You’ve heard that getting a mortgage ranges from “insanely difficult” to “practically impossible for mere mortals,” right? However, if you have reasonable credit (600 or higher for a conventional loan) and can document your income and assets with the mortgage application, you’ll get your loan with few, if any, problems or delays.
Even though the belief that lenders have crazy-high standards today is completely false, the process of getting a mortgage today is more exacting than it once was. Underwriters, who review applications and approve loans, go over every little detail in the loan package, uncovering possible defects or problem areas.
This attention to detail doesn’t mean they’re looking for reasons to deny your loan; believe it or not, underwriters LOVE to approve loans. They are just making sure all the pieces of every loan puzzle fit together as they should.
If you understand what the underwriter is looking for, you’ll be better prepared—and your loan will sail easily through the approval process.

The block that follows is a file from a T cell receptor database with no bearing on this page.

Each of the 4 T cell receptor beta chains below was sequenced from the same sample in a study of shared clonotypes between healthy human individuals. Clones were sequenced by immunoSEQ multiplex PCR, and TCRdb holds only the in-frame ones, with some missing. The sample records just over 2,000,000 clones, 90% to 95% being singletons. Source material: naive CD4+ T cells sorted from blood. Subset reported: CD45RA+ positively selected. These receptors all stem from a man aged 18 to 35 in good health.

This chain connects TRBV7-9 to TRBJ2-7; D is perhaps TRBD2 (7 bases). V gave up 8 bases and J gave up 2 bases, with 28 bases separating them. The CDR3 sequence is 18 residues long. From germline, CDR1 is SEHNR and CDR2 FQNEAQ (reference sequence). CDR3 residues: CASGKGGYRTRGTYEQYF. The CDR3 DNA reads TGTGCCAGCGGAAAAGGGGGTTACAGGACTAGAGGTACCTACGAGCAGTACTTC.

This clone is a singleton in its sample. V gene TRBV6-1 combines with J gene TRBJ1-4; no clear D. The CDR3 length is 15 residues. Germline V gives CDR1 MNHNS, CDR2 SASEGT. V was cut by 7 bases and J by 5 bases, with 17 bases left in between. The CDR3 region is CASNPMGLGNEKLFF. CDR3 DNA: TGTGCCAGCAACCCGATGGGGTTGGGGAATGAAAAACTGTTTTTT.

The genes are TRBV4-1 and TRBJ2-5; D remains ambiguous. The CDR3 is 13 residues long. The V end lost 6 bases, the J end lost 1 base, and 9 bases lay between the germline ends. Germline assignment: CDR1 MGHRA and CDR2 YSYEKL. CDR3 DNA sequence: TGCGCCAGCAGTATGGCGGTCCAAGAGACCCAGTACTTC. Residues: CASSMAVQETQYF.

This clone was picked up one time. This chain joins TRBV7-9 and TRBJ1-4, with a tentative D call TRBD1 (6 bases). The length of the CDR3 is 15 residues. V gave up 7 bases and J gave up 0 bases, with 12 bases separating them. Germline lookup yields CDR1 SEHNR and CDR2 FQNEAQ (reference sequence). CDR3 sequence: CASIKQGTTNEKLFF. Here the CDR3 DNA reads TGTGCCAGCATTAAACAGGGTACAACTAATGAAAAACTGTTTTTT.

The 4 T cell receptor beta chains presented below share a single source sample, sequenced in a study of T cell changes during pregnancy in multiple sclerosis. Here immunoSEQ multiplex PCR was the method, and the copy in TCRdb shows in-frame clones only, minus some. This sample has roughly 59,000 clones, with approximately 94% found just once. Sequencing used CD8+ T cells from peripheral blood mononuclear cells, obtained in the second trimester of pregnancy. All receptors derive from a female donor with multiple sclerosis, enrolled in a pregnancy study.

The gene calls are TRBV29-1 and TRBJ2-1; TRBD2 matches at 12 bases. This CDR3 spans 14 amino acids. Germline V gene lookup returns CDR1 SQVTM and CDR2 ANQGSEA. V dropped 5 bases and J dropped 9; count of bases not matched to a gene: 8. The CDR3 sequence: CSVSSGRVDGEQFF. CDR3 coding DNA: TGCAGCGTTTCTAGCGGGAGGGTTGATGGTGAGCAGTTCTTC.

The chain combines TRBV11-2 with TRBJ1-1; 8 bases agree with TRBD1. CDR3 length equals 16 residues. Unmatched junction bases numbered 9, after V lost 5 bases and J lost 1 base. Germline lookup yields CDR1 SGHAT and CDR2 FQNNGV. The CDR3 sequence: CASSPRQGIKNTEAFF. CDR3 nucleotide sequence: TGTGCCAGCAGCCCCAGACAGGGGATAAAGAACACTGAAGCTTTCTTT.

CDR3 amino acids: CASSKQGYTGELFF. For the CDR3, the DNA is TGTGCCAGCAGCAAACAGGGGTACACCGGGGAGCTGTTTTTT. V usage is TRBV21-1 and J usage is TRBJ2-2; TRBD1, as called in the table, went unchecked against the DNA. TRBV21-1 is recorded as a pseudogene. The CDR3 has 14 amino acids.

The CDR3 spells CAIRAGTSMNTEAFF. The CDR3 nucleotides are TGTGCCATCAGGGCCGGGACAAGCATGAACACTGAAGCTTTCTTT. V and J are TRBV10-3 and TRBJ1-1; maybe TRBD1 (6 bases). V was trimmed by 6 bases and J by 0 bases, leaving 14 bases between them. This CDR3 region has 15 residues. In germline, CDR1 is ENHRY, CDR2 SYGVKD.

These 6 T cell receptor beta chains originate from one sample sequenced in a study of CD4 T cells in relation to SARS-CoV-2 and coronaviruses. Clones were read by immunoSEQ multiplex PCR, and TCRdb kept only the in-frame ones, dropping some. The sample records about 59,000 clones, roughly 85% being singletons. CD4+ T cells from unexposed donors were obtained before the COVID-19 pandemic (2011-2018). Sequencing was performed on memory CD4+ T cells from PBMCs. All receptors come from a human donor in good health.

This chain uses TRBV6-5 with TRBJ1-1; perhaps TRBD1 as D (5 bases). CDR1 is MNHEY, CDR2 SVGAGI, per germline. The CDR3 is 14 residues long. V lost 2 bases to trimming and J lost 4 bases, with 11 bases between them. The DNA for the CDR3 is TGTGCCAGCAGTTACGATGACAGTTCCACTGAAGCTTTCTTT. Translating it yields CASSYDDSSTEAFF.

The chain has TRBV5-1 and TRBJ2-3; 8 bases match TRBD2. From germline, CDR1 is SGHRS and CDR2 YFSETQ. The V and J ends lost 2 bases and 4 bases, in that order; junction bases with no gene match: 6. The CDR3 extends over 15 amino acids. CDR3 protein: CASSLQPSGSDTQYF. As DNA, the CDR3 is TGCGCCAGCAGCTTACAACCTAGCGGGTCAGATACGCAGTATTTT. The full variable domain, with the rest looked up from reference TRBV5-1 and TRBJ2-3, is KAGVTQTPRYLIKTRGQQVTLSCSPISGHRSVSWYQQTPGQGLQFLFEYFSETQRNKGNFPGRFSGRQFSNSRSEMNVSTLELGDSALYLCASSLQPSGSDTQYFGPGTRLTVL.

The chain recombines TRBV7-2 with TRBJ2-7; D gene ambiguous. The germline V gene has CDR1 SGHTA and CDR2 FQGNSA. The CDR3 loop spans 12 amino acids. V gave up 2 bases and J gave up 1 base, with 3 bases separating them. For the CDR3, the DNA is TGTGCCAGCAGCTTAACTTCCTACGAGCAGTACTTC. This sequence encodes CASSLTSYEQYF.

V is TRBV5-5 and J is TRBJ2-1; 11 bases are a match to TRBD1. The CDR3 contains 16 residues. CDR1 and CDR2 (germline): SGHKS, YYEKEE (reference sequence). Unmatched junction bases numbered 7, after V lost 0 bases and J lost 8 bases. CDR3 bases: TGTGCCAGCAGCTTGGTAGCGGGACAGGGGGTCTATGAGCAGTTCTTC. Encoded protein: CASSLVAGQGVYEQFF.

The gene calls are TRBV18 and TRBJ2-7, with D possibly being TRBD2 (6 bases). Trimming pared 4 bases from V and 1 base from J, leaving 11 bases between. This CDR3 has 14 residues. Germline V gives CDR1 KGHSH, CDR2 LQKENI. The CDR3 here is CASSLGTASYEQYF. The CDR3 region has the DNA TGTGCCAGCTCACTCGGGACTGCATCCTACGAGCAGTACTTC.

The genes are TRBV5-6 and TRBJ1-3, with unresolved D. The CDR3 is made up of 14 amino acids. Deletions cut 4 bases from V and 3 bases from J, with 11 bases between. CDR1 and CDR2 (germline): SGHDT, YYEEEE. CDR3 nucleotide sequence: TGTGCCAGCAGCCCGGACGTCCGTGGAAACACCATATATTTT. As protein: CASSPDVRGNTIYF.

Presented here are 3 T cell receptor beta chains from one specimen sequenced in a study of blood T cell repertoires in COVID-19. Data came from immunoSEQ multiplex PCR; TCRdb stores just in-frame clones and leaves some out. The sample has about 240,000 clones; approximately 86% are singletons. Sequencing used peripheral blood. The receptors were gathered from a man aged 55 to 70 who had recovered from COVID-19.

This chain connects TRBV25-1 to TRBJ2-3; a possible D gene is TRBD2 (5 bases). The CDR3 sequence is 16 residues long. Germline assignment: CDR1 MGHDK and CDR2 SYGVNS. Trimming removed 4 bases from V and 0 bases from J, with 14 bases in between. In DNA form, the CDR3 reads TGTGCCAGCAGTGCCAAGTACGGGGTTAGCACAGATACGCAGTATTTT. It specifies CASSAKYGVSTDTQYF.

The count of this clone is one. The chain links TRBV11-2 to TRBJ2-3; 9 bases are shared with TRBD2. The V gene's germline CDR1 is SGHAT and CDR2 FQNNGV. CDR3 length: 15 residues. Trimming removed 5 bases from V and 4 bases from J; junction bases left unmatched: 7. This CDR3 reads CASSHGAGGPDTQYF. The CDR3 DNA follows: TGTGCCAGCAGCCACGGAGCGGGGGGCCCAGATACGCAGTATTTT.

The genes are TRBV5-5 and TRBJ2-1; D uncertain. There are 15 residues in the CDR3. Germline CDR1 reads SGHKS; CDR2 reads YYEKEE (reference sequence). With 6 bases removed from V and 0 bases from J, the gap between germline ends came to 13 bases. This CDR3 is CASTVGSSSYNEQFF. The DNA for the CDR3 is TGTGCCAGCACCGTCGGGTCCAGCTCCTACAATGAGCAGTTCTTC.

You’ll give your loan officer a month’s paystubs to document your income. You’ll also provide last year’s W2. If you get overtime, you’ll have to document that you’ve received it for at least 24 months. If that’s not possible, you won’t be able to use that income to qualify—no matter how much money it is.
In general, you have to show that you have been in the same line of work for at least two years. If you’ve been working at your present job for just six months, your loan officer will get information about your previous employer.
TIP: Provide all salary information for any previous jobs, along with full contact information for the previous employer(s). The underwriter WILL require a VOE from the previous employer.